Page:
Researchers from all over the world, including a number of principal investigators and staff of Amsterdam Neuroscience (Amsterdam UMC), are part of the ENIGMA (Enhancing Neuro Imaging Genetics through Meta Analysis) consortium. This global consortium of over 1400 scientists across 43 countries, studies the human brain in health and disease and brings together researchers from the fields of imaging genomics, neurology and psychiatry. Last week in a review in Translational Psychiatry the last decade of large-scale studies of the brain by the ENIGMA consortium was summarized and in parallel an update on the genetic basis of cortical structures studied by ENIGMA was published in Science.
With 50 active working groups, the ENIGMA consortium has several goals: create a network of like-minded individuals, interested in pushing forward the field of imaging genetics;
ensure that promising findings are replicated; share ideas, algorithms, data, and information on research studies and methods; facilitate training, including workshops and conferences on key methods and emerging directions in imaging genetics. Figure 1 illustrates the working groups of ENIGMA and their worldwide distribution.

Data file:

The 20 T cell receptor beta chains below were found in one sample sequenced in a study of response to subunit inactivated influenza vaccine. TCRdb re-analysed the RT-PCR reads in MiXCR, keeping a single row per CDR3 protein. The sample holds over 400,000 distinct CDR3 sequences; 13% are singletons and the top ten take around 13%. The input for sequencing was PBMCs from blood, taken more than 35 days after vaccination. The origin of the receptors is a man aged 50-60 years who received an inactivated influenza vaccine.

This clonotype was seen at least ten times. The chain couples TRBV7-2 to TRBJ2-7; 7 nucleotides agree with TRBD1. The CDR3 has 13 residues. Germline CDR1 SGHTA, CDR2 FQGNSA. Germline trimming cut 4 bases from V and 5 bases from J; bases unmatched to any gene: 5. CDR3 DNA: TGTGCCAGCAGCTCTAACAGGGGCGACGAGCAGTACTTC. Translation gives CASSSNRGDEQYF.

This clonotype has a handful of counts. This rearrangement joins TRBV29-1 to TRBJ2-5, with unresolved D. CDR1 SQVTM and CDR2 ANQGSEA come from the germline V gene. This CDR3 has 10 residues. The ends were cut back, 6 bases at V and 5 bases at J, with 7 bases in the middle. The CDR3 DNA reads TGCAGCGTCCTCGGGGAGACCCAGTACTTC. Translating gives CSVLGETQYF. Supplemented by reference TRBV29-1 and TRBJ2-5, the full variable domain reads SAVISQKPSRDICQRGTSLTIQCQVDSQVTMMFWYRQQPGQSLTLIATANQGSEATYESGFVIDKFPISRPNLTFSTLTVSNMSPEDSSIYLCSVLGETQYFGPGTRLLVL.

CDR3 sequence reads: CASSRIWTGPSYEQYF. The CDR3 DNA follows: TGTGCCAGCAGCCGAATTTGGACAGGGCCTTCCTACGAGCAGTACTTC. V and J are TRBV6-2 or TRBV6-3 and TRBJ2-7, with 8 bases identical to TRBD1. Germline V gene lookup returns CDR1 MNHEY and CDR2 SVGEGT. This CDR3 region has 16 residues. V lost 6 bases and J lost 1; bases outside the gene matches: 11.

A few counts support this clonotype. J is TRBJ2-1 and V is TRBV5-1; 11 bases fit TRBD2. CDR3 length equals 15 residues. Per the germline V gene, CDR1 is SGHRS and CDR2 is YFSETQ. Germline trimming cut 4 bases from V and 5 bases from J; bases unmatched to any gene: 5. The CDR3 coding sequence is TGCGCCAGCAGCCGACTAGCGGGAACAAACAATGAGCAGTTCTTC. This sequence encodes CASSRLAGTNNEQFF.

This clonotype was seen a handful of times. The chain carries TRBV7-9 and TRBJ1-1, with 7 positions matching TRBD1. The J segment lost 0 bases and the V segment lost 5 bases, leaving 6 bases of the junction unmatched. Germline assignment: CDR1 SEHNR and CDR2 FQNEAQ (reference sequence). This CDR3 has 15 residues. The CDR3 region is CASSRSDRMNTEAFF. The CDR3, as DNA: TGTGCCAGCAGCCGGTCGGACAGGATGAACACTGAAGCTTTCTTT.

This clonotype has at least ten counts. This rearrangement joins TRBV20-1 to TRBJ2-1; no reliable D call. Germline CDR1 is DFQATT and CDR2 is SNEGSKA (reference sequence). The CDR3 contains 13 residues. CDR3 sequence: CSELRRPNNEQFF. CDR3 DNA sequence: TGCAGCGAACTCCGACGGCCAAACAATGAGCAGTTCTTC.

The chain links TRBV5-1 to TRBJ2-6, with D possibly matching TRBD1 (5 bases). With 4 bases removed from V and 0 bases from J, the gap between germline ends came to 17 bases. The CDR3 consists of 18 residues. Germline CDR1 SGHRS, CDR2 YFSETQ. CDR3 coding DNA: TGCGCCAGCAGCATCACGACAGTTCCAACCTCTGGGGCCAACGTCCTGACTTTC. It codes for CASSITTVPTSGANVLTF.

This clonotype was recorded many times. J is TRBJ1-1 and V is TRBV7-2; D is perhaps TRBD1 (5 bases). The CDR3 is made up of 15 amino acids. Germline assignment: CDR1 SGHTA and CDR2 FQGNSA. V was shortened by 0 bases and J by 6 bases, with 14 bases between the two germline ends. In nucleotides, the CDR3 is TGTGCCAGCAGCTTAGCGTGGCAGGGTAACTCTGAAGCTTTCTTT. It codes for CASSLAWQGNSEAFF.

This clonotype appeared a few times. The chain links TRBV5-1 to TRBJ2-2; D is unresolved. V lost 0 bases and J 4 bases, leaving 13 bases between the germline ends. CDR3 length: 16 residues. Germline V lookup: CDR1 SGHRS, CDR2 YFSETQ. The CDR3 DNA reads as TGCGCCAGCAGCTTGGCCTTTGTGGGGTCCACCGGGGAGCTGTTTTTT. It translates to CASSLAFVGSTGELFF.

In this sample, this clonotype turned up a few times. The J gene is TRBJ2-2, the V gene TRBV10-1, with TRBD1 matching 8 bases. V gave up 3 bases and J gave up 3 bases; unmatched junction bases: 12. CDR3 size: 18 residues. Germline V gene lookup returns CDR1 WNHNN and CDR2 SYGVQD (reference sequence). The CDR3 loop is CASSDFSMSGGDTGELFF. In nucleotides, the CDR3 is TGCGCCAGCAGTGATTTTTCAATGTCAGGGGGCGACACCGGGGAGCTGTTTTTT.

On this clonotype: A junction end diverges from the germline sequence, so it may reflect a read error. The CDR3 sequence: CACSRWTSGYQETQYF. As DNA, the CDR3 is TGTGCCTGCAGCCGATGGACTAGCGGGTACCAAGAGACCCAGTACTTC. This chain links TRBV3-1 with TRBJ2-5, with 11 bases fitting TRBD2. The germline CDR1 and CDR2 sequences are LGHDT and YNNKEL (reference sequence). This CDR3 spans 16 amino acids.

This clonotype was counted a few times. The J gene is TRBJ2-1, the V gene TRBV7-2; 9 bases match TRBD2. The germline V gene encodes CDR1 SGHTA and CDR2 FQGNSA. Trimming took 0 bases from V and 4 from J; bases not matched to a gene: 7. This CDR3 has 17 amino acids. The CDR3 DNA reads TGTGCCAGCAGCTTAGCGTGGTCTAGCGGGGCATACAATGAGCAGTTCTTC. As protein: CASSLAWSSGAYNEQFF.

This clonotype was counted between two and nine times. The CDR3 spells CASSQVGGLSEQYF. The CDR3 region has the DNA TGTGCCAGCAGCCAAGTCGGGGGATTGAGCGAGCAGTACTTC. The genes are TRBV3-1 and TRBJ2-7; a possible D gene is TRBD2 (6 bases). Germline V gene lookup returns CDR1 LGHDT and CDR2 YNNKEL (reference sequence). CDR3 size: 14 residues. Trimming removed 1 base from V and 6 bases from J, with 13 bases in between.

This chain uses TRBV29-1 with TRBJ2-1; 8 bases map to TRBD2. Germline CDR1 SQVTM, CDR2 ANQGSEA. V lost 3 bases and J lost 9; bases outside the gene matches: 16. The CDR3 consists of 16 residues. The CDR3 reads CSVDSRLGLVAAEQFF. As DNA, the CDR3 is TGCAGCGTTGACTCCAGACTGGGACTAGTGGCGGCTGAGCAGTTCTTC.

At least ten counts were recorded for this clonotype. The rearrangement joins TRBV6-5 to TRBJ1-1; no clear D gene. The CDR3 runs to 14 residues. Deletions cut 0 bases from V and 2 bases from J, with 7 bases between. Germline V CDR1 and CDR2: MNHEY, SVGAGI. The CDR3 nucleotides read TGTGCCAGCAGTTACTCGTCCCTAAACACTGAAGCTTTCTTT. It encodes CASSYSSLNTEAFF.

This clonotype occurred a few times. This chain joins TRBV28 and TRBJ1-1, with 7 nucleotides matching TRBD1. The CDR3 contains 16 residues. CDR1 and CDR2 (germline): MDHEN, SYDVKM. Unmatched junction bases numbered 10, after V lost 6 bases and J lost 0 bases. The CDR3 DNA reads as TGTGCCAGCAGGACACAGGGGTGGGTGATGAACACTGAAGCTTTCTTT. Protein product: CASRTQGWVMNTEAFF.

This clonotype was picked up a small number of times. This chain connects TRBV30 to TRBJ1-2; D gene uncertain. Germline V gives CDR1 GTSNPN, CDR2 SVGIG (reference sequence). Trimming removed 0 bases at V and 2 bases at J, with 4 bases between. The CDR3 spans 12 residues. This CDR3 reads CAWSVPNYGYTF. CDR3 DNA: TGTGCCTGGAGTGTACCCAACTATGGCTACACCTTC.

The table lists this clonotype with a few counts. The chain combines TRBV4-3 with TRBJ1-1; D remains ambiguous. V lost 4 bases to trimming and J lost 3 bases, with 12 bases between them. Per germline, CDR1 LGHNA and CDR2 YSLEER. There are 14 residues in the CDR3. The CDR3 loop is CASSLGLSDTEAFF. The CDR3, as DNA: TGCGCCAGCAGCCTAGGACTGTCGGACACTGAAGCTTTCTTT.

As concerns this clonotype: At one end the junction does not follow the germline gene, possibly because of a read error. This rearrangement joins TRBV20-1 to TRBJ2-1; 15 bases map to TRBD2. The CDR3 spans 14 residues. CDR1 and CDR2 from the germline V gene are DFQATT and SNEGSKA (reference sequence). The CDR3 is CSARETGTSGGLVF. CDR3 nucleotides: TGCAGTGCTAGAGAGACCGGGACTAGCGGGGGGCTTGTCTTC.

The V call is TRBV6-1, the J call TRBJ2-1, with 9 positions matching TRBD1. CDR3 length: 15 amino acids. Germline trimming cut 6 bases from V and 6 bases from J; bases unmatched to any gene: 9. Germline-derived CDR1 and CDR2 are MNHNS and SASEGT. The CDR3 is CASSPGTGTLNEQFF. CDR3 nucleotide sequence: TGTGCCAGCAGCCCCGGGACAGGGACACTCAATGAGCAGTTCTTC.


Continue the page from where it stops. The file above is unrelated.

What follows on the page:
The review in Translational Psychiatry summarizes how ENIGMA was organized in working groups and highlights that these international efforts have yielded the largest neuroimaging studies to date in schizophrenia, bipolar disorder, major depressive disorder, post-traumatic stress disorder, substance use disorders, obsessive-compulsive disorder, attention-deficit/hyperactivity disorder, autism spectrum disorders, epilepsy, and 22q11.2 deletion syndrome. It also describes the advantages of collaborative large-scale coordinated data analyses for testing reproducibility and robustness of findings, offering the opportunity to identify brain systems involved in clinical syndromes across diverse samples and associated genetic, environmental, demographic, cognitive, and psychosocial factors.
Interested in the work of the ENIGMA consortium in the last decade? And want to read about uncovering the genetic basis of the brain? Read the review in Translational Psychiatry here (with amongst others Odile van den Heuvel & Dick Veltman c.s.). Or get informed by the genetic basis of cortical structures in the ENIGMA Science article here (with amongst others Anouk den Braber c.s.). See also the article by Odile van den Heuvel et al. in Human Brain Mapping with an overview of five years of the ENIGMA Obsessive-Compulsive Disorder (OCD) working group here.
Source: Translational Psychiatry